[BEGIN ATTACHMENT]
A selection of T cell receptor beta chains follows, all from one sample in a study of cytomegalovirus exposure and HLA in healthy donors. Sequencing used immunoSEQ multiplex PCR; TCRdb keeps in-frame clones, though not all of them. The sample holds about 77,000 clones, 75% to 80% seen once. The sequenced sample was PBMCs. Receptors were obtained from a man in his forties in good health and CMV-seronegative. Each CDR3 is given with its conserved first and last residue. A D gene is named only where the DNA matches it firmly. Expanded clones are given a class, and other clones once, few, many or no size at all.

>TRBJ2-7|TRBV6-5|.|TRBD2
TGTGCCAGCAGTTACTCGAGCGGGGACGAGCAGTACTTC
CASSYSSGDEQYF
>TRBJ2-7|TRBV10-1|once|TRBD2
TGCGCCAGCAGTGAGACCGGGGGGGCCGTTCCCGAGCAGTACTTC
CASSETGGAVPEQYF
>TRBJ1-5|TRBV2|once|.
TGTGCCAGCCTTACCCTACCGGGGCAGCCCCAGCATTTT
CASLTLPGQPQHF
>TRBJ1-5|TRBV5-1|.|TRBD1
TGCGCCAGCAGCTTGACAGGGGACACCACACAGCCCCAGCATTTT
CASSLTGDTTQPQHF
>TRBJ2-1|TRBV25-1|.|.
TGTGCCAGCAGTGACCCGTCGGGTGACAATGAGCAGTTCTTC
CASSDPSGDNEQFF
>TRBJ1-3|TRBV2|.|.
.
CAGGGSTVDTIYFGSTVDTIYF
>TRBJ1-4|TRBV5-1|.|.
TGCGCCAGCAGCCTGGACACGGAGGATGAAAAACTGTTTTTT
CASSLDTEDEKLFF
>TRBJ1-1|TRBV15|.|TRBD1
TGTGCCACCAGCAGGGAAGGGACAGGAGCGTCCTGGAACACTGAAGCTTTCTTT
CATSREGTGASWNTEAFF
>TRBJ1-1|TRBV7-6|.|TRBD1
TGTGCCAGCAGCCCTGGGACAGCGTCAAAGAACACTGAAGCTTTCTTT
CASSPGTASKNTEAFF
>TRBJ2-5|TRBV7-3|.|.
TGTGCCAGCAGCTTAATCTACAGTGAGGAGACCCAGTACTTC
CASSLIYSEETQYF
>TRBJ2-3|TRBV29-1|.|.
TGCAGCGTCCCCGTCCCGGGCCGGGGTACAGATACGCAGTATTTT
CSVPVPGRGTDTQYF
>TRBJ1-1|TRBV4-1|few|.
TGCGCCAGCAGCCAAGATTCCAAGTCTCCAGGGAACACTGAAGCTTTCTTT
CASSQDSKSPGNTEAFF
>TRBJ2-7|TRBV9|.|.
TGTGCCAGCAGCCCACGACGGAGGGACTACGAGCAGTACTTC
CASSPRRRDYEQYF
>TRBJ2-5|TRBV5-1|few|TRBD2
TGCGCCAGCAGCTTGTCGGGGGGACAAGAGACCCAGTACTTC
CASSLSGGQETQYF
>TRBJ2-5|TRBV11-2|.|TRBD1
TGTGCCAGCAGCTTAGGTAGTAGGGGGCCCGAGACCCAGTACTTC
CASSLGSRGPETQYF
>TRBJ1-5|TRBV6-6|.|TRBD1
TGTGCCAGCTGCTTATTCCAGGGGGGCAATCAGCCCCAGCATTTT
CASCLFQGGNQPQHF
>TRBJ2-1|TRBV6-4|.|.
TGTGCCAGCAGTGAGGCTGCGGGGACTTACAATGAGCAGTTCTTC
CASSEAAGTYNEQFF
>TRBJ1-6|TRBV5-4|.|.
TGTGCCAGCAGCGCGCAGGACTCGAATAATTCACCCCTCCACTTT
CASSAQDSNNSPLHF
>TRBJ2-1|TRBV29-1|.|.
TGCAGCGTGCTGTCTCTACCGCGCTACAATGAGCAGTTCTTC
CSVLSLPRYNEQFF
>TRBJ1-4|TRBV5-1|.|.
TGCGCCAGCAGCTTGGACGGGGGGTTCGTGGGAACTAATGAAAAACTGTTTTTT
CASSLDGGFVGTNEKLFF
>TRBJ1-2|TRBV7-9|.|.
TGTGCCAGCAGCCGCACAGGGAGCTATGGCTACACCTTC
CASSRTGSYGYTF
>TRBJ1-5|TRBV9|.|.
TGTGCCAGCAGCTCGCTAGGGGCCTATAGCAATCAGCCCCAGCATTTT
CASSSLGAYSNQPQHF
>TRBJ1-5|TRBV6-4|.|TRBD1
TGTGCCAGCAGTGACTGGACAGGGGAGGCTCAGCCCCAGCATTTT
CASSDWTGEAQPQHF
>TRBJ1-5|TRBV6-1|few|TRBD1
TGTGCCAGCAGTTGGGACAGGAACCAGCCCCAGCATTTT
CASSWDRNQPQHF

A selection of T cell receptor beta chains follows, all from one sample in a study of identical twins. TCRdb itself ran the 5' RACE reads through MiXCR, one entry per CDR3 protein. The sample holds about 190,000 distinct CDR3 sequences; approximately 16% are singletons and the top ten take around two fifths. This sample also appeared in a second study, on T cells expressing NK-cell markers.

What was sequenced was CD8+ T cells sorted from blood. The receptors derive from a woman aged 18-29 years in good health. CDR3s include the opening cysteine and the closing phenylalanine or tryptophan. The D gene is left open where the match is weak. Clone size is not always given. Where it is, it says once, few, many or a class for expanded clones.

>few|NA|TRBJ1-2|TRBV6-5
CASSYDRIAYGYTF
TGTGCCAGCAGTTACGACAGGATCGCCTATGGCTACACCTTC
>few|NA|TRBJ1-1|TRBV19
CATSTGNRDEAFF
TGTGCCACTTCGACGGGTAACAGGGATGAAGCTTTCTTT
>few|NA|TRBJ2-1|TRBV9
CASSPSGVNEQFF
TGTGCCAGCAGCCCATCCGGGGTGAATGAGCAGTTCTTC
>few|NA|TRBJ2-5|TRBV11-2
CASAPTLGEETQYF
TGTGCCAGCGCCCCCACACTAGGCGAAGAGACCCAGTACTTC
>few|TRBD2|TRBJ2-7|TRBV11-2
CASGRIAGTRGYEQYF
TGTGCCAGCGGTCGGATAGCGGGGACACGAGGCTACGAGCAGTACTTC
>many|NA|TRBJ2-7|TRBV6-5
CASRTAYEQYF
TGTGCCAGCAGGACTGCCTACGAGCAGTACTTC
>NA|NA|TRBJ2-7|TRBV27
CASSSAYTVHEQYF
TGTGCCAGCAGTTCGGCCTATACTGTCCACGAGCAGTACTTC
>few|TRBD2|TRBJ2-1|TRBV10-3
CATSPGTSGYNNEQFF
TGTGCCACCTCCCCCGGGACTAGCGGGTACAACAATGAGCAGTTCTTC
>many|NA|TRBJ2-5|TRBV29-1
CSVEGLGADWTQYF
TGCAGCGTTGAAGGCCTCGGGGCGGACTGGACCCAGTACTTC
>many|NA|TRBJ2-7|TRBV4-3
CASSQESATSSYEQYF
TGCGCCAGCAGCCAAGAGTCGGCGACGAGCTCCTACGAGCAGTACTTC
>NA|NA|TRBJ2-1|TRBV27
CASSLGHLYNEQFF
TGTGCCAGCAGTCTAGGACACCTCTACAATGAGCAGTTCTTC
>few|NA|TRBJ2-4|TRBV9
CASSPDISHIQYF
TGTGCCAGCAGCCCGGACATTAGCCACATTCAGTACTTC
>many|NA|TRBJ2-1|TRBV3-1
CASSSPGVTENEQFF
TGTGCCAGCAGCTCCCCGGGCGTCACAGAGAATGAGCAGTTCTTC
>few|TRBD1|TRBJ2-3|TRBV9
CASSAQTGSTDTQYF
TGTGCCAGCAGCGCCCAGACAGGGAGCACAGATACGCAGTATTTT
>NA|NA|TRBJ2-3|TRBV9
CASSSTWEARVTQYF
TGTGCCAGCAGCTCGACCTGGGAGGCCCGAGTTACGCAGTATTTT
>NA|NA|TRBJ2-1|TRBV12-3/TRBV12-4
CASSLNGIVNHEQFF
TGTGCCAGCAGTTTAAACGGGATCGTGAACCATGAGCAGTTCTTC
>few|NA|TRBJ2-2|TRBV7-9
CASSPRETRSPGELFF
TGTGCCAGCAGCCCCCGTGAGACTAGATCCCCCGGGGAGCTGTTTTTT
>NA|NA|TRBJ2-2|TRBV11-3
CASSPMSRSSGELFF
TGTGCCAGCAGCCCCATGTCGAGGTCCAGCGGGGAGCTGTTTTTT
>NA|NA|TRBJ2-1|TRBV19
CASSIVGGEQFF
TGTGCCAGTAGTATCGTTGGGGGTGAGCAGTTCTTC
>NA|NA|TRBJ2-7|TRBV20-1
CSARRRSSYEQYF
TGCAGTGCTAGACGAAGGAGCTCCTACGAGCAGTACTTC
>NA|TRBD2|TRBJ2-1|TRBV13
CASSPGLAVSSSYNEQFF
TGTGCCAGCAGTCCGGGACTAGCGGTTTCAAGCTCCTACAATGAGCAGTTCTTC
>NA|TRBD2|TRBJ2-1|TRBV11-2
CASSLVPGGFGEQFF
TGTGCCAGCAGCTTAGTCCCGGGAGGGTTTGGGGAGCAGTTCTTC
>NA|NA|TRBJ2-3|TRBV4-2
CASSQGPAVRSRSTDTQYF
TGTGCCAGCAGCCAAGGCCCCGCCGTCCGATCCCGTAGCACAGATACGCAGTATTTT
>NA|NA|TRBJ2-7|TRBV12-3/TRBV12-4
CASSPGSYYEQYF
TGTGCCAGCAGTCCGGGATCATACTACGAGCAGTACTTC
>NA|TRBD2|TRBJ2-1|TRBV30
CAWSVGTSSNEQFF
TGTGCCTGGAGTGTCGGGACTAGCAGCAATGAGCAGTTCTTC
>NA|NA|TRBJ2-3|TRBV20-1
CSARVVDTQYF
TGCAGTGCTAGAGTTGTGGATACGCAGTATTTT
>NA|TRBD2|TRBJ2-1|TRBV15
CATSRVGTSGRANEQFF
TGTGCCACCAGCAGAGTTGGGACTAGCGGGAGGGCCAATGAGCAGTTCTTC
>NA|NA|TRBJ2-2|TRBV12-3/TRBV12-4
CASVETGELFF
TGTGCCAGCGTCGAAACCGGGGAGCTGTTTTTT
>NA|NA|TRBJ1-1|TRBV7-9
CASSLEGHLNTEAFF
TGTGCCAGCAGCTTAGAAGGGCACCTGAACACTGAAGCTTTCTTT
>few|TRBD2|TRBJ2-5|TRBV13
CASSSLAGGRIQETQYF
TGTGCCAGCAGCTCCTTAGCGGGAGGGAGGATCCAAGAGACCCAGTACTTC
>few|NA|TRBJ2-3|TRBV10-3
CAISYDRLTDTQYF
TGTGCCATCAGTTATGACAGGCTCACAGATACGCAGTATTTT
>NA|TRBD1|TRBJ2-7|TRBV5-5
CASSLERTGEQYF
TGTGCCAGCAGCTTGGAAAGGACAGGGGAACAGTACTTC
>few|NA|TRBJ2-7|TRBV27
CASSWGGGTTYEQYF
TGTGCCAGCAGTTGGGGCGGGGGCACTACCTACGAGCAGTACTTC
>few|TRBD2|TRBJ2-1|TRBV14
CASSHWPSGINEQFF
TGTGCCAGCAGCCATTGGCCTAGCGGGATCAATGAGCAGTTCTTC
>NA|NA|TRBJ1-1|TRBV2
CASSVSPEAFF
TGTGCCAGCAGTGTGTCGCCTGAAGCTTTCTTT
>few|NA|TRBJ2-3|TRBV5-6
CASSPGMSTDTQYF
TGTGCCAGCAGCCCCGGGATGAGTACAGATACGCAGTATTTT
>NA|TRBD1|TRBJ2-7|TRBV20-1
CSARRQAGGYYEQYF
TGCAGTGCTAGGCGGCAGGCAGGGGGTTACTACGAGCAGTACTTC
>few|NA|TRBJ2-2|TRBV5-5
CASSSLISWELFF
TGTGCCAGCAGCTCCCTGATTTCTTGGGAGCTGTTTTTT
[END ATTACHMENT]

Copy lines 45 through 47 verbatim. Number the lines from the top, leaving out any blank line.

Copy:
TGTGCCAGCAGCTTAGGTAGTAGGGGGCCCGAGACCCAGTACTTC
CASSLGSRGPETQYF
>TRBJ1-5|TRBV6-6|.|TRBD1